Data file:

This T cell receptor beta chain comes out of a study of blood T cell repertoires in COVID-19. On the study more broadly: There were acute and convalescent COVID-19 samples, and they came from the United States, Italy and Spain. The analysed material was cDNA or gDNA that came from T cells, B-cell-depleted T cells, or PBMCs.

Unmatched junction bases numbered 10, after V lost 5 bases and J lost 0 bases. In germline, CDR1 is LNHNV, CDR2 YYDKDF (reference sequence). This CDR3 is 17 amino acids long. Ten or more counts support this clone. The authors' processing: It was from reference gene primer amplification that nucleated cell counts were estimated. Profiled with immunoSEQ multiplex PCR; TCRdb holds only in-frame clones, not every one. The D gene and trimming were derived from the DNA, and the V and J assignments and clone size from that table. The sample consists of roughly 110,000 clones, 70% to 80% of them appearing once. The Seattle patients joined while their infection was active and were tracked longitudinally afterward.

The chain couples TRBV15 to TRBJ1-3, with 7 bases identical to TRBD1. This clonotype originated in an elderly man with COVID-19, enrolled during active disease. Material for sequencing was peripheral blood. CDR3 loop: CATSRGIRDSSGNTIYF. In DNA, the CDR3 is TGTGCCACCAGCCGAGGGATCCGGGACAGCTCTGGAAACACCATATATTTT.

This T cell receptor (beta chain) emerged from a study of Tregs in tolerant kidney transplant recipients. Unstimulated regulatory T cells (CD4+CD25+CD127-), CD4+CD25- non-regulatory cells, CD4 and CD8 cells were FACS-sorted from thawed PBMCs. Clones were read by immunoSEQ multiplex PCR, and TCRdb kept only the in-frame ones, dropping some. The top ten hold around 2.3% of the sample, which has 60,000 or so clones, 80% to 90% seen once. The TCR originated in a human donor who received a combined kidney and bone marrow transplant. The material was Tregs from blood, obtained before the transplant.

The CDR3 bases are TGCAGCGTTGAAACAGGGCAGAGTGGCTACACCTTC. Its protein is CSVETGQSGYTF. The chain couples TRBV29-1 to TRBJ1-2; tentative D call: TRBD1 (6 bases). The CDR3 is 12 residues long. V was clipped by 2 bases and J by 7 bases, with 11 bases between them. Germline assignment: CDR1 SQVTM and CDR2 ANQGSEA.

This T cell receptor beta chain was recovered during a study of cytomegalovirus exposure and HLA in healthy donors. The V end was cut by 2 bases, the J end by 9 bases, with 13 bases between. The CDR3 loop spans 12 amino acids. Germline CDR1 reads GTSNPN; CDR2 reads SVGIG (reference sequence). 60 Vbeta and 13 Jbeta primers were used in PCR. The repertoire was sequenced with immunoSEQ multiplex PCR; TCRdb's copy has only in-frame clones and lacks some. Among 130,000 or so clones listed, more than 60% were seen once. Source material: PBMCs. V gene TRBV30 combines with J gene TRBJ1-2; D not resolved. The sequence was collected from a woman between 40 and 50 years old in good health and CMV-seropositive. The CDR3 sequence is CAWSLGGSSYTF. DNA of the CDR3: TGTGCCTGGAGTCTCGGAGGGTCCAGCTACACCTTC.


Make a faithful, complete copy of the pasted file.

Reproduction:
This T cell receptor beta chain comes out of a study of blood T cell repertoires in COVID-19. On the study more broadly: There were acute and convalescent COVID-19 samples, and they came from the United States, Italy and Spain. The analysed material was cDNA or gDNA that came from T cells, B-cell-depleted T cells, or PBMCs.

Unmatched junction bases numbered 10, after V lost 5 bases and J lost 0 bases. In germline, CDR1 is LNHNV, CDR2 YYDKDF (reference sequence). This CDR3 is 17 amino acids long. Ten or more counts support this clone. The authors' processing: It was from reference gene primer amplification that nucleated cell counts were estimated. Profiled with immunoSEQ multiplex PCR; TCRdb holds only in-frame clones, not every one. The D gene and trimming were derived from the DNA, and the V and J assignments and clone size from that table. The sample consists of roughly 110,000 clones, 70% to 80% of them appearing once. The Seattle patients joined while their infection was active and were tracked longitudinally afterward.

The chain couples TRBV15 to TRBJ1-3, with 7 bases identical to TRBD1. This clonotype originated in an elderly man with COVID-19, enrolled during active disease. Material for sequencing was peripheral blood. CDR3 loop: CATSRGIRDSSGNTIYF. In DNA, the CDR3 is TGTGCCACCAGCCGAGGGATCCGGGACAGCTCTGGAAACACCATATATTTT.

This T cell receptor (beta chain) emerged from a study of Tregs in tolerant kidney transplant recipients. Unstimulated regulatory T cells (CD4+CD25+CD127-), CD4+CD25- non-regulatory cells, CD4 and CD8 cells were FACS-sorted from thawed PBMCs. Clones were read by immunoSEQ multiplex PCR, and TCRdb kept only the in-frame ones, dropping some. The top ten hold around 2.3% of the sample, which has 60,000 or so clones, 80% to 90% seen once. The TCR originated in a human donor who received a combined kidney and bone marrow transplant. The material was Tregs from blood, obtained before the transplant.

The CDR3 bases are TGCAGCGTTGAAACAGGGCAGAGTGGCTACACCTTC. Its protein is CSVETGQSGYTF. The chain couples TRBV29-1 to TRBJ1-2; tentative D call: TRBD1 (6 bases). The CDR3 is 12 residues long. V was clipped by 2 bases and J by 7 bases, with 11 bases between them. Germline assignment: CDR1 SQVTM and CDR2 ANQGSEA.

This T cell receptor beta chain was recovered during a study of cytomegalovirus exposure and HLA in healthy donors. The V end was cut by 2 bases, the J end by 9 bases, with 13 bases between. The CDR3 loop spans 12 amino acids. Germline CDR1 reads GTSNPN; CDR2 reads SVGIG (reference sequence). 60 Vbeta and 13 Jbeta primers were used in PCR. The repertoire was sequenced with immunoSEQ multiplex PCR; TCRdb's copy has only in-frame clones and lacks some. Among 130,000 or so clones listed, more than 60% were seen once. Source material: PBMCs. V gene TRBV30 combines with J gene TRBJ1-2; D not resolved. The sequence was collected from a woman between 40 and 50 years old in good health and CMV-seropositive. The CDR3 sequence is CAWSLGGSSYTF. DNA of the CDR3: TGTGCCTGGAGTCTCGGAGGGTCCAGCTACACCTTC.